Thursday, May 7, 2009

Madcap, Madcap, Quite Contrary

How does my garden grow?

Richly and deeply, I hope, though it'll take a little work to be sure. I've been digging out well-established weed-beds for the past couple weeks in order to break up the entrenched chaos, and yesterday someone showed up and rototilled the whole shebang. It had been so neglected and compacted over the years, and people drove over it pretty freely last summer while the push was on to get the house livable, so it was definitely hard-packed. It was great to find someone who just lives a few blocks away who could drive over on his little wee garden tractor and fluff it all up for me, for only $25.

What we're thinking to do now is establish permanent beds. There's a lot of elderly discarded lumber around here, which looks likely for laying down as walking paths between them. I think we'll probably end up with beds about 3'X9', partially because I like the 3/9 proportional feeling, but also because I can easily reach into the middle of a 3' wide bed. The 4'X8' beds we built at the last place were a little too big for me to deal with comfortably. And nine feet long means I won't have to run too far to skip over a row or two!

I haven't actually measured the established garden space, but I think it's about 25'X50'. Not huge. It's definitely big enough to begin with though, and I don't doubt that I won't be at any loss for busy-ness.

One of the challenges of this property is that it used to be the area auction mart, and a lot of the acreage is gravel, and compacted, and probably contaminated. So even though I've got all this land, not all of it is workable for gardening. However, there is a fabulous stretch of grass running east/west just past the garden, a great big run that'll be wonderful for putting our chicken tractors on. ( a la Pastured Poultry). We're not going into that really big, it's just something to help feed ourselves. I'm definitely noticing the food bill rising in the past couple years, and it's not just increased costs at the grocery. Dem kids o' mine are growing like Canada thistle, and they can certainly put it away! If this keeps up we're going to need an acre of potatoes alone!

We found a hatchery that supplies meat birds. I've got a hundred day-old chickies due to arrive at the end of May, so Himself and Patch are going to spend a weekend cobbling together a brooder, and then a few mobile pens. It looks like the laying birds are going to have to wait a little. The way things work out here, it's just not a good idea to put too much wood on the fire all at once.

Speaking of fire... I don't know if you can tell from the picture but it rained last night. It was a beautiful thing to wake up to puddles in the yard, let me tell you. Especially since the whole countryside has been going up in smoke. Very sad. I drove past a client/friend's house the other day, her beautiful acreage that they used to run a greenhouse business from, and everything was charred except for the house. The volunteers managed to save the house. But everything else gone... thirty years of cultivation.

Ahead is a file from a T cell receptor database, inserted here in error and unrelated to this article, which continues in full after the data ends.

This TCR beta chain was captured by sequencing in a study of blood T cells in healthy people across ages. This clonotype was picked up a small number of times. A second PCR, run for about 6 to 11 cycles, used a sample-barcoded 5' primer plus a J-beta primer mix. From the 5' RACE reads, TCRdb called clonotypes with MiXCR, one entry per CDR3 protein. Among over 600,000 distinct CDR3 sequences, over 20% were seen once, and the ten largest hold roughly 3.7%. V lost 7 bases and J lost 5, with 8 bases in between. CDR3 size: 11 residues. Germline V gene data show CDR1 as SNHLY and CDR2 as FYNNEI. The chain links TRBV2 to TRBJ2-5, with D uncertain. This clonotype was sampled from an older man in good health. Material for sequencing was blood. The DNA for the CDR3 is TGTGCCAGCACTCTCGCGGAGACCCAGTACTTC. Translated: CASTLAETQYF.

Blessed be the rain. And the volunteer fire-departments.


CG said...

OMG! 100!!! MEAT birds!!! We once (I stress ONCE) did 100 meat birds and it left me with the knowledge that I'd never do ANY meat birds again. (never say never, but still) I HATED the things. Especially compared with real chickens.

BUT to hopefully add to your success, here is what I gleaned from the experience:
-they are stupid. Better to expect it.
-SHOVEL feed to them. If they run out, they pick each other's bottoms out. Also, they will not move very far FOR food and water. Moving is not what they do -- eating is what they do.
-think about getting the extra vitamin stuff for the water -- because they grow so fast and are so heavy, their legs will deform.
-they fall over dead if you look at them cross eyed so don't be surprised.
-they are stupid.
-if you don't slaughter them all pretty close to 8 or 10 weeks, they will start falling over dead. Evidently their hearts give out because they aren't bred to get older than that, just to grow to that age.
-did I mention that they are stupid and won't even go find their food?

Maybe your experience will be different. What we decided was that a slightly disadvantageous growth rate and smaller and less broad breasts were fine -- we'd eat other than "meat" breeds.

Madcap said...

Notes taken. 100 wasn't exactly my idea of an ideal start number, but I guess we'll make do once they get here.

On the upside... if they're that irritating it won't be such a wrench to butcher...

Which breeds do you prefer presently?

gfid said...

been following the fires via media reports, and thinking of you all. praise be for the rain.

Madcap said...

Lots of rain in the past few days, thank goodness.